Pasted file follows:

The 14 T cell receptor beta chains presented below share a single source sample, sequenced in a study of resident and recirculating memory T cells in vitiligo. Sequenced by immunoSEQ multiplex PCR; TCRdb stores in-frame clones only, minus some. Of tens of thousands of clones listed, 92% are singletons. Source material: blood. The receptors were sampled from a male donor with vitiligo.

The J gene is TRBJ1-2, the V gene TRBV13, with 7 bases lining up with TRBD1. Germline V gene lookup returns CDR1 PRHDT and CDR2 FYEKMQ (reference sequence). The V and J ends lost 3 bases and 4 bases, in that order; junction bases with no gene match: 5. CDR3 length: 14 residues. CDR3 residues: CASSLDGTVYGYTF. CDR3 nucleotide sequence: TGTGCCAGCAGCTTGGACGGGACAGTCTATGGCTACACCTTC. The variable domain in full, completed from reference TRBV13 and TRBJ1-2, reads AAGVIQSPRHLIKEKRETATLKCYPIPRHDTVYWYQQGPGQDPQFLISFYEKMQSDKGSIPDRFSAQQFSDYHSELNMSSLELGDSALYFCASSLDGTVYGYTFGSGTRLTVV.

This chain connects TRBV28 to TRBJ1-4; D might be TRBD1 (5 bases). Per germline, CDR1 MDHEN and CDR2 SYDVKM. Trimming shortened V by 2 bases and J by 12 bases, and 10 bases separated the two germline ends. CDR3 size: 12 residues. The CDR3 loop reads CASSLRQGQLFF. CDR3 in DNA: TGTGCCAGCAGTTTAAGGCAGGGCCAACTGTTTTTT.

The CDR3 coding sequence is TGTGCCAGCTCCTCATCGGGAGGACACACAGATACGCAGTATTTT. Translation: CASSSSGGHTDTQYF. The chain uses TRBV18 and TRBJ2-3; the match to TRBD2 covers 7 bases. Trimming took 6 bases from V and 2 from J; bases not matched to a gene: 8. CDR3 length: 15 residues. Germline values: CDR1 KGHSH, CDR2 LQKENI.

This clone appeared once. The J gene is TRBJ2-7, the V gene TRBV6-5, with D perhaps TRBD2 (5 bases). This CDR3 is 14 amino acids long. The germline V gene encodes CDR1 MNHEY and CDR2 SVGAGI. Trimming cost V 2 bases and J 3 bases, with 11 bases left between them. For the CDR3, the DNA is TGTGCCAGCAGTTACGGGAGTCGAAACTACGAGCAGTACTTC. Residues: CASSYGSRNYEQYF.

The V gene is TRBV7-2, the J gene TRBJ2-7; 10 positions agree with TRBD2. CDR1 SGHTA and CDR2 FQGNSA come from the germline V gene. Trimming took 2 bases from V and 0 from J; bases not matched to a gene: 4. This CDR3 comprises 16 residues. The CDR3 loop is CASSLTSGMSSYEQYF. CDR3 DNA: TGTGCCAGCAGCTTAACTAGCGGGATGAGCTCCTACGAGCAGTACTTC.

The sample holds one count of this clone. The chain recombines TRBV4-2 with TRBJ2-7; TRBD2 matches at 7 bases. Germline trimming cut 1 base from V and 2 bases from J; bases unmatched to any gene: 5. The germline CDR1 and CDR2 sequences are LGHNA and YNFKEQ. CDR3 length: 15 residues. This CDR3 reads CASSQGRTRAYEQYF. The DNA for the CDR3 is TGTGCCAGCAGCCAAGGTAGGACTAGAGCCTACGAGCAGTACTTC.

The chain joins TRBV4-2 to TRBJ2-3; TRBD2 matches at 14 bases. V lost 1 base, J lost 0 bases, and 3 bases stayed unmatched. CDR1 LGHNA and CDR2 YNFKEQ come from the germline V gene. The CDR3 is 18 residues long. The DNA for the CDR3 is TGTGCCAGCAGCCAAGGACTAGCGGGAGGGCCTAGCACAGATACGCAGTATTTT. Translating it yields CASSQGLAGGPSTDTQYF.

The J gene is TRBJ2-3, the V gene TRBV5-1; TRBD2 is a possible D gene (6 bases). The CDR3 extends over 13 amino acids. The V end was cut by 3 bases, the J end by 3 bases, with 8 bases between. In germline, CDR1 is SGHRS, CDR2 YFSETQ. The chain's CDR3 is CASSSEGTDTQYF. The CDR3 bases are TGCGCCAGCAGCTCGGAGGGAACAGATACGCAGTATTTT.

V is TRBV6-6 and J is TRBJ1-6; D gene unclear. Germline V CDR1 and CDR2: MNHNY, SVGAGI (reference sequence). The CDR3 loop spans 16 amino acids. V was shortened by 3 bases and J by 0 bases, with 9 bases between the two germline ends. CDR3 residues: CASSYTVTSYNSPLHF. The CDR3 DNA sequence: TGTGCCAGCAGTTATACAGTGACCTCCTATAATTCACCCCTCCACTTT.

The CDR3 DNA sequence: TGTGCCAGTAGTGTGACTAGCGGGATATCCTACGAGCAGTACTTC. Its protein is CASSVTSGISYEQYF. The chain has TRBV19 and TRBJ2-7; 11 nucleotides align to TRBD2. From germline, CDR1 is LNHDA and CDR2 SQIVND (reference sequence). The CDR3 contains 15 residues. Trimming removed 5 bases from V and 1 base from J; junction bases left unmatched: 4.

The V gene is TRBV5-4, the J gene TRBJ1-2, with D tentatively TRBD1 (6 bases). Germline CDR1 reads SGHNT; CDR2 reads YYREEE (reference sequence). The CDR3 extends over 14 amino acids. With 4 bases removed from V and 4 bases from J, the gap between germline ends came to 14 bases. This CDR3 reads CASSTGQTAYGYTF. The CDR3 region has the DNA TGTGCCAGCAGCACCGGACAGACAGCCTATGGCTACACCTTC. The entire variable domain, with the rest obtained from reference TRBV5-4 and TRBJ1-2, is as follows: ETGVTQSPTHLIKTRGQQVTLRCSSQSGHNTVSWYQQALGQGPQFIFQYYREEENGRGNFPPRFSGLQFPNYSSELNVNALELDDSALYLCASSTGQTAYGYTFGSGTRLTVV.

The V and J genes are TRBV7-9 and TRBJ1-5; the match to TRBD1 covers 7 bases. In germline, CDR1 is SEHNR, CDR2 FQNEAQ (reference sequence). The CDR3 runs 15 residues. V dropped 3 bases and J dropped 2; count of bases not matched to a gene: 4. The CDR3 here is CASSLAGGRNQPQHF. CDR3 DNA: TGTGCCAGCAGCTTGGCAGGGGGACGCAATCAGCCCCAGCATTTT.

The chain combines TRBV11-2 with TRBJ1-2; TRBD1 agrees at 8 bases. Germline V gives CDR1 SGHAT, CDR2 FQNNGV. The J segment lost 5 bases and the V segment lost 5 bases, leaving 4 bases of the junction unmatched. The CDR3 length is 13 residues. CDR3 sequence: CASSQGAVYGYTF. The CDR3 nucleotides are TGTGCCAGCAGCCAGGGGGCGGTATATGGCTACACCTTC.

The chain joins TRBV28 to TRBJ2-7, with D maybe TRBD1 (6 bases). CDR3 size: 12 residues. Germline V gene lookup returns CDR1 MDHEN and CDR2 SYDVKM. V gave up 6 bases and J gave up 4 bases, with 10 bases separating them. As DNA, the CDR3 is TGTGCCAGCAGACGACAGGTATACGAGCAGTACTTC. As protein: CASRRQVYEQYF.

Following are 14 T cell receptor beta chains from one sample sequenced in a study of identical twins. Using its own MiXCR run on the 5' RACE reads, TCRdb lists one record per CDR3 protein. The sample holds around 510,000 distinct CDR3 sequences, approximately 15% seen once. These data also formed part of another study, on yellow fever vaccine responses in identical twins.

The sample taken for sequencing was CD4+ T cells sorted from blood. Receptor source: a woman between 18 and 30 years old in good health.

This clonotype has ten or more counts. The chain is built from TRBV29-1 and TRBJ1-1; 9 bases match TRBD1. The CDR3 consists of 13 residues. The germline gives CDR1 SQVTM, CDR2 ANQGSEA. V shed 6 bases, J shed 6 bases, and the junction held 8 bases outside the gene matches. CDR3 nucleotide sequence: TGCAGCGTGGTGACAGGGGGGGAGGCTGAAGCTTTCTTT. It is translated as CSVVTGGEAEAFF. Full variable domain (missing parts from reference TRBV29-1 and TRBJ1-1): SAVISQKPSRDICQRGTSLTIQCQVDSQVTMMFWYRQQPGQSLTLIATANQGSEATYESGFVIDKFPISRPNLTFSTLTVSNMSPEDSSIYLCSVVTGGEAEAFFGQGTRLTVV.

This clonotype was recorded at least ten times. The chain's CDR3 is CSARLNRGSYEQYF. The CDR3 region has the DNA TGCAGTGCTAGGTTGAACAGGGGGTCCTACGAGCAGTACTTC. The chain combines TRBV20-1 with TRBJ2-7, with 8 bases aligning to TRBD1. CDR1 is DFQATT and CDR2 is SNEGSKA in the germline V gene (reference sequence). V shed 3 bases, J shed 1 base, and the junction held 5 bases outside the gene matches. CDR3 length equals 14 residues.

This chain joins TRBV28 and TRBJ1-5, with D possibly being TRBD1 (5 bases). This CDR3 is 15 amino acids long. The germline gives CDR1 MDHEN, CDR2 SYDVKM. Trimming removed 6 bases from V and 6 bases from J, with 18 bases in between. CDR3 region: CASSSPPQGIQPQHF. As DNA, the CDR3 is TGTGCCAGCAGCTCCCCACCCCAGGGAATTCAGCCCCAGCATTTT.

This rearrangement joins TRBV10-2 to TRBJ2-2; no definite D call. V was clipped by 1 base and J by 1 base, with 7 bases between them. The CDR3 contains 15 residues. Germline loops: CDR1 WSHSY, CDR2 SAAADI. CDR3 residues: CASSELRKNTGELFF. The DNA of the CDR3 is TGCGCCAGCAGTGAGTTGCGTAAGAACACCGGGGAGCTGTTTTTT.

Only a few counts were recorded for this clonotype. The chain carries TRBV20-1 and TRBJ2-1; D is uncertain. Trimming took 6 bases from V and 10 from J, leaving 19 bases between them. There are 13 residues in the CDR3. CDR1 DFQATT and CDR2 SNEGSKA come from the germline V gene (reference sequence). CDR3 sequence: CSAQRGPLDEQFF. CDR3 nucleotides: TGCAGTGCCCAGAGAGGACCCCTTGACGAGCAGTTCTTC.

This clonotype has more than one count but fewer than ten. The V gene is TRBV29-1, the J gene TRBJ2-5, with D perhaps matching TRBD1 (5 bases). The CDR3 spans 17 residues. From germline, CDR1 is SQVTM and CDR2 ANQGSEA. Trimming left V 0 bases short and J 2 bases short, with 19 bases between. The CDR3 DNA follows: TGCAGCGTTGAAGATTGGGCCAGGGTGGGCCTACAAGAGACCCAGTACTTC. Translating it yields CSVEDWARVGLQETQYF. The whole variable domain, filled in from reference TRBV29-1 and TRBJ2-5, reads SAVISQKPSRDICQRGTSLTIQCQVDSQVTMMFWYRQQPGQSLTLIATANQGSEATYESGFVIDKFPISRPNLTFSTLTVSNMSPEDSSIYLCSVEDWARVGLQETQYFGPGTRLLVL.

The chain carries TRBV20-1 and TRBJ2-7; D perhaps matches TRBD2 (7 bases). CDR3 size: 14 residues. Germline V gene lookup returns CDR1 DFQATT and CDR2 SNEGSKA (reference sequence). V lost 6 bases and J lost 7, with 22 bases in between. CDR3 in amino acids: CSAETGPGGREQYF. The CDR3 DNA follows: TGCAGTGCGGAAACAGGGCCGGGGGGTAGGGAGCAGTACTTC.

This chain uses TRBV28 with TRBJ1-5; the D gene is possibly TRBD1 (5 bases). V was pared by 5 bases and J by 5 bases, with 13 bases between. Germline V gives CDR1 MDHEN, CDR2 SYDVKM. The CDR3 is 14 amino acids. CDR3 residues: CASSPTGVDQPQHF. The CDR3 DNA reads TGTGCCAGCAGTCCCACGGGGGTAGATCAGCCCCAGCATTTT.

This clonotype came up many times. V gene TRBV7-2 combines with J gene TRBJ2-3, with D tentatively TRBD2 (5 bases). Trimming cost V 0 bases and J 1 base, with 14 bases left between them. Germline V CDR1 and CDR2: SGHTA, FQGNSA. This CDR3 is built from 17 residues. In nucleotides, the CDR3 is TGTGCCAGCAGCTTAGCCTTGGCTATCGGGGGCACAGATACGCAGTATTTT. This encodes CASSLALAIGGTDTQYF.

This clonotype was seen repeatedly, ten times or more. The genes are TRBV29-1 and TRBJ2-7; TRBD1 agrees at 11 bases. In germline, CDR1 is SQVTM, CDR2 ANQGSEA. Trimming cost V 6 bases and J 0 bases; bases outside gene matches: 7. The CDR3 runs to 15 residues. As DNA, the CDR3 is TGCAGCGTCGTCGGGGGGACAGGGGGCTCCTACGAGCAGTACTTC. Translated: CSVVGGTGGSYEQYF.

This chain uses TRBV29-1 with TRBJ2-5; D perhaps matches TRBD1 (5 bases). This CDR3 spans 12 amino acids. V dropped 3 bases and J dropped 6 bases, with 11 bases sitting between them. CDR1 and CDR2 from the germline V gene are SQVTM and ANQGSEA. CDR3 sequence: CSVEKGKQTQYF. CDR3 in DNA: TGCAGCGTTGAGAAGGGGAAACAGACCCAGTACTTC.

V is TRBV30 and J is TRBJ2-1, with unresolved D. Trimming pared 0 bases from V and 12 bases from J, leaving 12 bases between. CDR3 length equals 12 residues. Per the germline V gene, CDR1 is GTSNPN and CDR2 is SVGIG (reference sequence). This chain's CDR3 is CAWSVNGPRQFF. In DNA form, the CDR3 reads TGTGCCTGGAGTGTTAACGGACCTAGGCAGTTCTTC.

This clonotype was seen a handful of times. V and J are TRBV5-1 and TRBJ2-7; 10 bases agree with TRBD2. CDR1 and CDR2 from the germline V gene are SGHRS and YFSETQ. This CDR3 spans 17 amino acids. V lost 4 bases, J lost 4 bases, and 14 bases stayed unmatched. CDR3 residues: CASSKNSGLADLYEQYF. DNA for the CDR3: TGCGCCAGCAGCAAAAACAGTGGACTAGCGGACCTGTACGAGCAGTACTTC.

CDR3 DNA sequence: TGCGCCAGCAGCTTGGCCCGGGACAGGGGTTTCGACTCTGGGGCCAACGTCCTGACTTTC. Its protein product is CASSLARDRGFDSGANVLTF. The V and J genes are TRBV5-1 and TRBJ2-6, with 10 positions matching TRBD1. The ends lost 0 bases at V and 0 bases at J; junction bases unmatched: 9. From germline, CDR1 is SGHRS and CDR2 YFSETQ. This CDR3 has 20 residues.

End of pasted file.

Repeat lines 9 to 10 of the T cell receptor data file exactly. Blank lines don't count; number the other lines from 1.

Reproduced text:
The J gene is TRBJ2-3, the V gene TRBV5-1; TRBD2 is a possible D gene (6 bases). The CDR3 extends over 13 amino acids. The V end was cut by 3 bases, the J end by 3 bases, with 8 bases between. In germline, CDR1 is SGHRS, CDR2 YFSETQ. The chain's CDR3 is CASSSEGTDTQYF. The CDR3 bases are TGCGCCAGCAGCTCGGAGGGAACAGATACGCAGTATTTT.

V is TRBV6-6 and J is TRBJ1-6; D gene unclear. Germline V CDR1 and CDR2: MNHNY, SVGAGI (reference sequence). The CDR3 loop spans 16 amino acids. V was shortened by 3 bases and J by 0 bases, with 9 bases between the two germline ends. CDR3 residues: CASSYTVTSYNSPLHF. The CDR3 DNA sequence: TGTGCCAGCAGTTATACAGTGACCTCCTATAATTCACCCCTCCACTTT.